CIRES scientist available to discuss Antarctic ozone hole recovery paper
The annual hole in the Antarctic ozone layer could show initial signs of recovery within 10 years, according to a new analysis of 25 years of data collected by scientists from the Cooperative Institute for Research in Environmental Sciences (CIRES) and NOAA at the South Pole.
The scientists have long tracked ozone levels high in the Antarctic atmosphere with balloon-borne instruments, keeping an eye on the annual springtime opening and closing of the ozone hole.
The ozone layer protects Earth from some damaging incoming solar radiation; an ozone hole allows more incoming radiation to hit the surface, elevating the risk of skin cancer, crop damage, and other environmental impacts.
The research team – led by Birgit Hassler a scientist at CIRES and NOAA’s Earth System Research Laboratory in Boulder, Colo. – analyzed the rates at which springtime chemical reactions ate away the ozone above the South Pole during the last 25 years.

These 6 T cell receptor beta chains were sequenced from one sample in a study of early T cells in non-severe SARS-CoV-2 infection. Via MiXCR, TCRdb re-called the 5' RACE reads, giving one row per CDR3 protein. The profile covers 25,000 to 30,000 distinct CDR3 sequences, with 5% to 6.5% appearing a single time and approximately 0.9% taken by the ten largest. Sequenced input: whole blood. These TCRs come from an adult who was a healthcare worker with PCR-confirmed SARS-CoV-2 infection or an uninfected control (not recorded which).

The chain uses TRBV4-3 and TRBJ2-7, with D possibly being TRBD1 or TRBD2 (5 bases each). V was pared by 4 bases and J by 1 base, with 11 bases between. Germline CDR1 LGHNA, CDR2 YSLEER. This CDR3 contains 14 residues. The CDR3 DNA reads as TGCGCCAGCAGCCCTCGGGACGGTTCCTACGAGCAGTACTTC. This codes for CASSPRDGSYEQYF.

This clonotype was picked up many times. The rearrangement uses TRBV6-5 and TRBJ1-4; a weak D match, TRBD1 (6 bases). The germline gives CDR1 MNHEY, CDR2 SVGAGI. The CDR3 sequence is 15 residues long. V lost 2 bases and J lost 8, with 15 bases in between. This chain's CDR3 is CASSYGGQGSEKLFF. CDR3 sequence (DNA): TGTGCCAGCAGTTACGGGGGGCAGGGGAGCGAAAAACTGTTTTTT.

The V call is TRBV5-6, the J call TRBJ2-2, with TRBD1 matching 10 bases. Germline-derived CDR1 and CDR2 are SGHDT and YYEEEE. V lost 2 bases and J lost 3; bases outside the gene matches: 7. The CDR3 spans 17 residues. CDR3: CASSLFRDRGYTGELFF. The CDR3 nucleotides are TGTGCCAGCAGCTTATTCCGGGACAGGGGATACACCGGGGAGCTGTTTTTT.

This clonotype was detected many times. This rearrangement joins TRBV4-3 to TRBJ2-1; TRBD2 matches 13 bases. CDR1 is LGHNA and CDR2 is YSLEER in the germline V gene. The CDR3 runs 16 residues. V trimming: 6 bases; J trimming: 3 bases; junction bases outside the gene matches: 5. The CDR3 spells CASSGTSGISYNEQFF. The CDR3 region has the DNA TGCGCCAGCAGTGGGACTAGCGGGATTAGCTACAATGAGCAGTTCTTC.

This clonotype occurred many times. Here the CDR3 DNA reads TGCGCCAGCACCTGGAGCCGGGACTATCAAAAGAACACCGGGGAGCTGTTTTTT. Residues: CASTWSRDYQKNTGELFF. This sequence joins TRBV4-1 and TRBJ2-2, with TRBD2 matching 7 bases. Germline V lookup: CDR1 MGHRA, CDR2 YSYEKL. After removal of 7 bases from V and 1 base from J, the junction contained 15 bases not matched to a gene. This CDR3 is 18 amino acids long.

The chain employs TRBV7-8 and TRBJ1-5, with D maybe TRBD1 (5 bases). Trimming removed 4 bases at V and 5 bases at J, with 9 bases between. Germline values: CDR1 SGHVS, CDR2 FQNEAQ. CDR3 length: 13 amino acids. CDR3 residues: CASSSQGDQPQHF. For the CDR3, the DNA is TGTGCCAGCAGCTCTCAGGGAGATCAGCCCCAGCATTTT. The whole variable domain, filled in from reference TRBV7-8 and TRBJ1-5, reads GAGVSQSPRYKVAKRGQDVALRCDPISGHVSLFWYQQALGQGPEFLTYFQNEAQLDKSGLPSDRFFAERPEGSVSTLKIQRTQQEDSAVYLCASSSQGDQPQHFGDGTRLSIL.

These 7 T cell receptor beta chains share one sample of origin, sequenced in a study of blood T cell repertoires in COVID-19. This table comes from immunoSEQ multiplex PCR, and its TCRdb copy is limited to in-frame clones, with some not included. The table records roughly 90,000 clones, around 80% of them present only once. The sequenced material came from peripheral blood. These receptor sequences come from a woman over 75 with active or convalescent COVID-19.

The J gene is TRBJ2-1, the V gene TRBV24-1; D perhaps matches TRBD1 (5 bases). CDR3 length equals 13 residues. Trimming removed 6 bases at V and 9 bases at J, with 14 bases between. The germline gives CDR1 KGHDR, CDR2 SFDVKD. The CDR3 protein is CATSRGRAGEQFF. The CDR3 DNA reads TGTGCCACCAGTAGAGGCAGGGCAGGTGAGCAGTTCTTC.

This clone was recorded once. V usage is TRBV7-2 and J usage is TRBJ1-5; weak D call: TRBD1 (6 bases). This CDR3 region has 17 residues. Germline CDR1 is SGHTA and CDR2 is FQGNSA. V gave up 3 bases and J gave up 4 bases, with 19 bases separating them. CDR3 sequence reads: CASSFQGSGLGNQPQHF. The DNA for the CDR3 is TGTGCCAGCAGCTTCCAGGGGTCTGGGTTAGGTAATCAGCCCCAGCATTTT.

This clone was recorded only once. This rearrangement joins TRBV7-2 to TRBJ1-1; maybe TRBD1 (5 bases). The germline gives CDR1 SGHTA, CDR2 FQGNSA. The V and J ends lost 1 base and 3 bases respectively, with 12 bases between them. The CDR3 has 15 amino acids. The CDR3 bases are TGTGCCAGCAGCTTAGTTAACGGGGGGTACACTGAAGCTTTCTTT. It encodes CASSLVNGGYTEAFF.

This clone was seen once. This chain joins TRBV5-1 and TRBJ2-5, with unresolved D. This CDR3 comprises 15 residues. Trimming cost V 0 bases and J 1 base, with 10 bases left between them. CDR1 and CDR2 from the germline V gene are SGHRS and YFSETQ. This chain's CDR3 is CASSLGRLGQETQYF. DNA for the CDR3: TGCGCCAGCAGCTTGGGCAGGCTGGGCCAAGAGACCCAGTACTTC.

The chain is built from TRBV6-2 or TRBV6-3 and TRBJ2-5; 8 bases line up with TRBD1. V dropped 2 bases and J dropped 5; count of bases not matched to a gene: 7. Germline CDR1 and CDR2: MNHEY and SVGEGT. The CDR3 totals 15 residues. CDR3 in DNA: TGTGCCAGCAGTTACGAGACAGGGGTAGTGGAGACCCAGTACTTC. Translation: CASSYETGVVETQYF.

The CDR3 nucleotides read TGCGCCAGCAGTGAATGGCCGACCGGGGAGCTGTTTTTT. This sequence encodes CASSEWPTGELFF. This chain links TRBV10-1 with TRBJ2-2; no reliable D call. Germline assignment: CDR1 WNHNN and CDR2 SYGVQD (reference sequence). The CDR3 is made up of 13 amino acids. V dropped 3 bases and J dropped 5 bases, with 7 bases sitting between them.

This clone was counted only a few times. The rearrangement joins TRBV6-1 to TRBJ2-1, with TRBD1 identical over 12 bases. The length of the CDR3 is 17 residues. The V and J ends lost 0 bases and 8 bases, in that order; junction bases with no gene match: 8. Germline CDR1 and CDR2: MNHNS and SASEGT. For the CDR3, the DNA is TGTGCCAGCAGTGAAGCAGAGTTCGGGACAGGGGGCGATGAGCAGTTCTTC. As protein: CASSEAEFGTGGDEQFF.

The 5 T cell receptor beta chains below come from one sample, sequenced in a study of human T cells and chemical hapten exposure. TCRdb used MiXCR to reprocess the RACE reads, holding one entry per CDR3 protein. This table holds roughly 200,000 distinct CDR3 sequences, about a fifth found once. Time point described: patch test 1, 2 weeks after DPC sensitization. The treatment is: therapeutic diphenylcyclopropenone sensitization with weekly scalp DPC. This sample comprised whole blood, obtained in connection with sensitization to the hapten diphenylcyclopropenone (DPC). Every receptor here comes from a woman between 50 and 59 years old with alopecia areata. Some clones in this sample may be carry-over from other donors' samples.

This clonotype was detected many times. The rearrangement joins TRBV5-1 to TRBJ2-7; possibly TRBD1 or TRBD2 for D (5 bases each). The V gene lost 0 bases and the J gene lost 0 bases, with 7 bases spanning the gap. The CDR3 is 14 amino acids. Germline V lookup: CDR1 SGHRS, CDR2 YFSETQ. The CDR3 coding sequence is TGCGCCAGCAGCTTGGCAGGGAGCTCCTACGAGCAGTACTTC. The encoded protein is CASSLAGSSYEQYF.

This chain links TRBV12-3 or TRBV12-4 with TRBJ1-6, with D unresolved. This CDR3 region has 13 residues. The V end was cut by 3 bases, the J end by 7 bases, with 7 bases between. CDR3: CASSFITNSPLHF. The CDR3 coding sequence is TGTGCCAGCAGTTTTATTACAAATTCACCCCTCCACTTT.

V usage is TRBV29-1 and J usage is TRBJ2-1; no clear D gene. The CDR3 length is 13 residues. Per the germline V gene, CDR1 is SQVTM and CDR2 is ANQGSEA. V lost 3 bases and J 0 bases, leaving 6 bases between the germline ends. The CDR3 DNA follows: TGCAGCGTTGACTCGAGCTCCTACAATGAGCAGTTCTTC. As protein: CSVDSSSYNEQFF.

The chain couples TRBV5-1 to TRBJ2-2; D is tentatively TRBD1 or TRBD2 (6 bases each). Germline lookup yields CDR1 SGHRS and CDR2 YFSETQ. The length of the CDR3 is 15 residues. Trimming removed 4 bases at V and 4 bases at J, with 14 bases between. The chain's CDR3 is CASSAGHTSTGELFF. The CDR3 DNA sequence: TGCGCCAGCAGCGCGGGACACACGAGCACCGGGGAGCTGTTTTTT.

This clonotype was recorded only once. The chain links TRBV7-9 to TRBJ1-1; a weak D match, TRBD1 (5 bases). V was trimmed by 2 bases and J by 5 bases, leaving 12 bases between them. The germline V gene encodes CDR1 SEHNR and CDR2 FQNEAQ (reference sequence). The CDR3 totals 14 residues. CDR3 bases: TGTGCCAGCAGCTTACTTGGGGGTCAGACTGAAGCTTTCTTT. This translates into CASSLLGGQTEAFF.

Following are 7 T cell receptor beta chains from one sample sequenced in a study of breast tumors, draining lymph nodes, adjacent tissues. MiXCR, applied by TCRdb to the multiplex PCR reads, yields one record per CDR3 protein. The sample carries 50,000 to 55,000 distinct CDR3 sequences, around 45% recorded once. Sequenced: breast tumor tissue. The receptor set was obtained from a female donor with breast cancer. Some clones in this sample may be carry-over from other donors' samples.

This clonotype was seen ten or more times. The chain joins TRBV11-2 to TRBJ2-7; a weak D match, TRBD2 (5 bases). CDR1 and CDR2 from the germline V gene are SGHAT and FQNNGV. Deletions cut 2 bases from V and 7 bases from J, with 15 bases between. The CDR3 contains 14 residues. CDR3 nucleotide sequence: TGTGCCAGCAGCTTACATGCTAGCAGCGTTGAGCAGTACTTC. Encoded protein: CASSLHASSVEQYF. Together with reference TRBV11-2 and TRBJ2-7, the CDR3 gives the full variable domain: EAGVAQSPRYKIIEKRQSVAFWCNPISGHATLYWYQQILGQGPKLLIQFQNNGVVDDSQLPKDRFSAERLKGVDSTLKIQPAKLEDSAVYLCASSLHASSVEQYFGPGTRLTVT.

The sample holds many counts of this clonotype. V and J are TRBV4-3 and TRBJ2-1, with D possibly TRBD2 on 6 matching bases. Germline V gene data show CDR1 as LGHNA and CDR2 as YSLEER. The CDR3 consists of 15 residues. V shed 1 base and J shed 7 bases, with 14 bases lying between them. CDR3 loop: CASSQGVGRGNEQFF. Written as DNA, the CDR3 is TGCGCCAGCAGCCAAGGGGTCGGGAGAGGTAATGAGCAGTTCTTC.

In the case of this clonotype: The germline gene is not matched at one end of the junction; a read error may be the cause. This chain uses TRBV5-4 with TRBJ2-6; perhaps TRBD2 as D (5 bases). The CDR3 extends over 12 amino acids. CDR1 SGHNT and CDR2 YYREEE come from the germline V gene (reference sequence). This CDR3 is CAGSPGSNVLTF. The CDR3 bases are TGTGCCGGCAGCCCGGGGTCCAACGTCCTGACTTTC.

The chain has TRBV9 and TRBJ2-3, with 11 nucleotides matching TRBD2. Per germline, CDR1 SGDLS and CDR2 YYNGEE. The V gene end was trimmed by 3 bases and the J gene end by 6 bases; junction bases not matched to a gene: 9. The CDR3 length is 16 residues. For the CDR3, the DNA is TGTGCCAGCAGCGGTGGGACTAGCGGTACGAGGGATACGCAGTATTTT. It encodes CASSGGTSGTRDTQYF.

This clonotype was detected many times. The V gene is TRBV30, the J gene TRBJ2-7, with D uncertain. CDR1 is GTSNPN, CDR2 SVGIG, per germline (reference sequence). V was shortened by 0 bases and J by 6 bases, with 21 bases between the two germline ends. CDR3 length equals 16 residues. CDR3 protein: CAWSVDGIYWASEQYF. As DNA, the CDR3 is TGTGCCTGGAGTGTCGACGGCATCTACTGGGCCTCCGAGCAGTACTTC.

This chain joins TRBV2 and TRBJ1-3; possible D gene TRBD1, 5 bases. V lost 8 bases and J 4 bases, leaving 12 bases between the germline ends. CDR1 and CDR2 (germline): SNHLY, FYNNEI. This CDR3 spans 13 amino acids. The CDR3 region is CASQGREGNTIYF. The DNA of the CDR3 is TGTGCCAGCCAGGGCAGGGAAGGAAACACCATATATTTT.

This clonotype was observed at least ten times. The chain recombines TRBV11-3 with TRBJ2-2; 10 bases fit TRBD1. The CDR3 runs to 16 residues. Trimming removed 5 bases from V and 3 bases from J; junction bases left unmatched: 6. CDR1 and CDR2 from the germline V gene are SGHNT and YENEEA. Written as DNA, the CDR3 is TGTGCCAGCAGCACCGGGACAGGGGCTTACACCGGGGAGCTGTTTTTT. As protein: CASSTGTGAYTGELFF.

The team related those “ozone loss rates” to the atmosphere’s levels of ozone-depleting chemicals, which are declining in abundance because of the international Montreal Protocol agreement to protect the ozone layer.
Projecting that relationship into the future, the research team calculated that between 2017 and 2021, the South Pole data will show that ozone is not being lost as quickly during the spring – an early sign that the Antarctic ozone hole is healing.
The research was published online Thursday in the Journal of Geophysical Research.
WHAT: Availability of scientist to discuss ozone loss paper
WHO: Birgit Hassler, CIRES scientist, lead author
Karin Vergoth, CIRES, 303-497-5125, firstname.lastname@example.org